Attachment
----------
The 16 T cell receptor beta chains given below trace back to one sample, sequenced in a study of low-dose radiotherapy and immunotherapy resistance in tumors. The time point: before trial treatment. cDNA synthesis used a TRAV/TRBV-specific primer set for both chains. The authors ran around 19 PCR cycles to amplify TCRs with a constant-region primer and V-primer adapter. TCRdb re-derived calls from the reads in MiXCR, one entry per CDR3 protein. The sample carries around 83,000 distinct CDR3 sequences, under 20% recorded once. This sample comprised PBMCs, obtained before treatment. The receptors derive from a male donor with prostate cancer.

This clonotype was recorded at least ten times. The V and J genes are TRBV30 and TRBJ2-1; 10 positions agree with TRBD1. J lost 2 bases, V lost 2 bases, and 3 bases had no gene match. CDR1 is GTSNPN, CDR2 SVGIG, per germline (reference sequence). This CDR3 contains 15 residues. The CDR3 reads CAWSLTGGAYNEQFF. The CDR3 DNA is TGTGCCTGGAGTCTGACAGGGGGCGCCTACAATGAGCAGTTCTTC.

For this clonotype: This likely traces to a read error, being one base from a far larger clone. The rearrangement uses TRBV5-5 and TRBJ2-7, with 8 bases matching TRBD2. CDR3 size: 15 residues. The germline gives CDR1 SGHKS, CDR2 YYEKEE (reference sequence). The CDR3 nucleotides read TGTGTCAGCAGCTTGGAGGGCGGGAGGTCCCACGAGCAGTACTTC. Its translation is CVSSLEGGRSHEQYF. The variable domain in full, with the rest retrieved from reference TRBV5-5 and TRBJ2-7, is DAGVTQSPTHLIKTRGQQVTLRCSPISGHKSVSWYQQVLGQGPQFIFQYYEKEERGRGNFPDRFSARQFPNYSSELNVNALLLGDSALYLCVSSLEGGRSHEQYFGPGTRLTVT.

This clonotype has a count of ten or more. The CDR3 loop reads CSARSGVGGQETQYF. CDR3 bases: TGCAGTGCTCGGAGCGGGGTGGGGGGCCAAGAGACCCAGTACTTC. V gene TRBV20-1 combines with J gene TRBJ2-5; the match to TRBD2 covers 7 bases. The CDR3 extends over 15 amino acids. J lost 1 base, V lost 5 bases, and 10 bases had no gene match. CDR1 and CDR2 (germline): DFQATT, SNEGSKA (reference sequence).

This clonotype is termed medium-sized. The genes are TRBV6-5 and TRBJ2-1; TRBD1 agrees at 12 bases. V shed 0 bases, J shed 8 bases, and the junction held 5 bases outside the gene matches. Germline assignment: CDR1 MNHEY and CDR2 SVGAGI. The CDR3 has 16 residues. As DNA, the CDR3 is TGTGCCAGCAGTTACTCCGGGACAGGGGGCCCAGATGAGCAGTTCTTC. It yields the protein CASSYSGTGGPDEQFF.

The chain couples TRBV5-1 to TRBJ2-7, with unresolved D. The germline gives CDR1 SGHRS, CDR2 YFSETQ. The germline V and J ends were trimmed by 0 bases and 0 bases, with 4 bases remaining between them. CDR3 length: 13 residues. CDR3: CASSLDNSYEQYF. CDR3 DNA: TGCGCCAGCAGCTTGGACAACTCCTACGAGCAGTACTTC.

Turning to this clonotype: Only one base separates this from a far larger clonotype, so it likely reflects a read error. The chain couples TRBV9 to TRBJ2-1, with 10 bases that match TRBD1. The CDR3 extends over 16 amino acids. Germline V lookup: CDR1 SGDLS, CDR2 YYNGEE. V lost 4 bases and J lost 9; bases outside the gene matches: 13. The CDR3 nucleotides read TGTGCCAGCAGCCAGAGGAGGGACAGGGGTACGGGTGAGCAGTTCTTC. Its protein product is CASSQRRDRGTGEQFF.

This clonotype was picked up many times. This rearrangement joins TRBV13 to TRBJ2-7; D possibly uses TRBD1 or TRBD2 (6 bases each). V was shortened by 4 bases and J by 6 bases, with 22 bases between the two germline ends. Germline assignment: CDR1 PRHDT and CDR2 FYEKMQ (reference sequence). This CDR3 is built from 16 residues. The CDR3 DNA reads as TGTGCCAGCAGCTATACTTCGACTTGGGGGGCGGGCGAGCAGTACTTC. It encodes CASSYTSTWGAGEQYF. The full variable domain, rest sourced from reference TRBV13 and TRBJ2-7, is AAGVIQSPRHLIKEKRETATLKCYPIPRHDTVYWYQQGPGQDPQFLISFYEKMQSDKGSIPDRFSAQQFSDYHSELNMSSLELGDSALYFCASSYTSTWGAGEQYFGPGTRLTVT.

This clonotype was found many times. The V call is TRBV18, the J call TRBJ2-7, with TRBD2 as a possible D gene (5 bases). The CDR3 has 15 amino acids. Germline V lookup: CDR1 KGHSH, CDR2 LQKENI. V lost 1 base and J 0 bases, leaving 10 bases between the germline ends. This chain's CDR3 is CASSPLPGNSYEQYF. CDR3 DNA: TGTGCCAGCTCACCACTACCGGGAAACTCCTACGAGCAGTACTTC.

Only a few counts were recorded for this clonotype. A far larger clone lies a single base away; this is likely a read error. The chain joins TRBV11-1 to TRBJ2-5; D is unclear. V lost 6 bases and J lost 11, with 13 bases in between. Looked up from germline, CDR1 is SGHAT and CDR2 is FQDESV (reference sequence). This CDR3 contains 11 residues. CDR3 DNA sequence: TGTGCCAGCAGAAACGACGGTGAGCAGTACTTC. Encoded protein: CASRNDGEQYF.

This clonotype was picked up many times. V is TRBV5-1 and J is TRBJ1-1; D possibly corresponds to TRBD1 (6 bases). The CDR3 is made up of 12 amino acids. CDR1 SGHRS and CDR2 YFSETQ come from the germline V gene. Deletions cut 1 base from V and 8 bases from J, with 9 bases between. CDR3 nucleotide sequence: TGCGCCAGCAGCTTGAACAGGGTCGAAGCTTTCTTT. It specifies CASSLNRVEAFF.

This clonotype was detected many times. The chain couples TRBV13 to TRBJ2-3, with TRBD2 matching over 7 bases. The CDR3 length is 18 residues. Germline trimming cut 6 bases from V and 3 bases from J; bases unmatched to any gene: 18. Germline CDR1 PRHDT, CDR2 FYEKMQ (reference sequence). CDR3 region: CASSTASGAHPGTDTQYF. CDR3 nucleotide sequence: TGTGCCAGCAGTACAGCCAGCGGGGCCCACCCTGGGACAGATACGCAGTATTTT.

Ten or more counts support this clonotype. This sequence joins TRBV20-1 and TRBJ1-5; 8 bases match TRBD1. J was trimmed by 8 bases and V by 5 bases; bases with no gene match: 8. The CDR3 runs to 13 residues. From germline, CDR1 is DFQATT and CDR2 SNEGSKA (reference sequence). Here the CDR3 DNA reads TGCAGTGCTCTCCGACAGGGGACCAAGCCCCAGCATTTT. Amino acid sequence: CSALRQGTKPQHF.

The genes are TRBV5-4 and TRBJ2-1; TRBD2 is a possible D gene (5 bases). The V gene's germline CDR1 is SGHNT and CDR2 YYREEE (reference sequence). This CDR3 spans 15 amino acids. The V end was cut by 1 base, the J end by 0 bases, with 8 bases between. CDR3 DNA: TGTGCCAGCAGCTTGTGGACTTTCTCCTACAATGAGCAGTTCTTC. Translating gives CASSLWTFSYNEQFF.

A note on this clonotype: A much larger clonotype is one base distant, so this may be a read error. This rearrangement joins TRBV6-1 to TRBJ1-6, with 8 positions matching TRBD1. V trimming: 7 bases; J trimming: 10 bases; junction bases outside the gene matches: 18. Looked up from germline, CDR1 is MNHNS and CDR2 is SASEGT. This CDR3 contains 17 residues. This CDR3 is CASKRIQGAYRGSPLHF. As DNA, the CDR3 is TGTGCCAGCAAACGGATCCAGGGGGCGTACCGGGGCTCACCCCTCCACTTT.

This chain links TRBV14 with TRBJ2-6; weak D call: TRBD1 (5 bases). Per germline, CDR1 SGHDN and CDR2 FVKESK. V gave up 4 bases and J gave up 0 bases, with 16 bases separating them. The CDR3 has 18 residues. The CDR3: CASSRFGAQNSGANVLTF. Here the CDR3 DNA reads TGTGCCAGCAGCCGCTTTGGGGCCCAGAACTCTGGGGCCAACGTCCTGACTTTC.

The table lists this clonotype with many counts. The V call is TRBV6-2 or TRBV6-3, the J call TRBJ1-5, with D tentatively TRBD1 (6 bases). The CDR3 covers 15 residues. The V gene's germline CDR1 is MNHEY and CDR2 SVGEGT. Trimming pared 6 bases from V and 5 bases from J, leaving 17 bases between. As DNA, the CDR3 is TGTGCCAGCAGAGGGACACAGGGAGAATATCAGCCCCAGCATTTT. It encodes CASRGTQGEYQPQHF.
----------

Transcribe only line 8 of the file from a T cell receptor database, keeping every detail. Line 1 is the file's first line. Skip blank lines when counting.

This clonotype was picked up many times. This rearrangement joins TRBV13 to TRBJ2-7; D possibly uses TRBD1 or TRBD2 (6 bases each). V was shortened by 4 bases and J by 6 bases, with 22 bases between the two germline ends. Germline assignment: CDR1 PRHDT and CDR2 FYEKMQ (reference sequence). This CDR3 is built from 16 residues. The CDR3 DNA reads as TGTGCCAGCAGCTATACTTCGACTTGGGGGGCGGGCGAGCAGTACTTC. It encodes CASSYTSTWGAGEQYF. The full variable domain, rest sourced from reference TRBV13 and TRBJ2-7, is AAGVIQSPRHLIKEKRETATLKCYPIPRHDTVYWYQQGPGQDPQFLISFYEKMQSDKGSIPDRFSAQQFSDYHSELNMSSLELGDSALYFCASSYTSTWGAGEQYFGPGTRLTVT.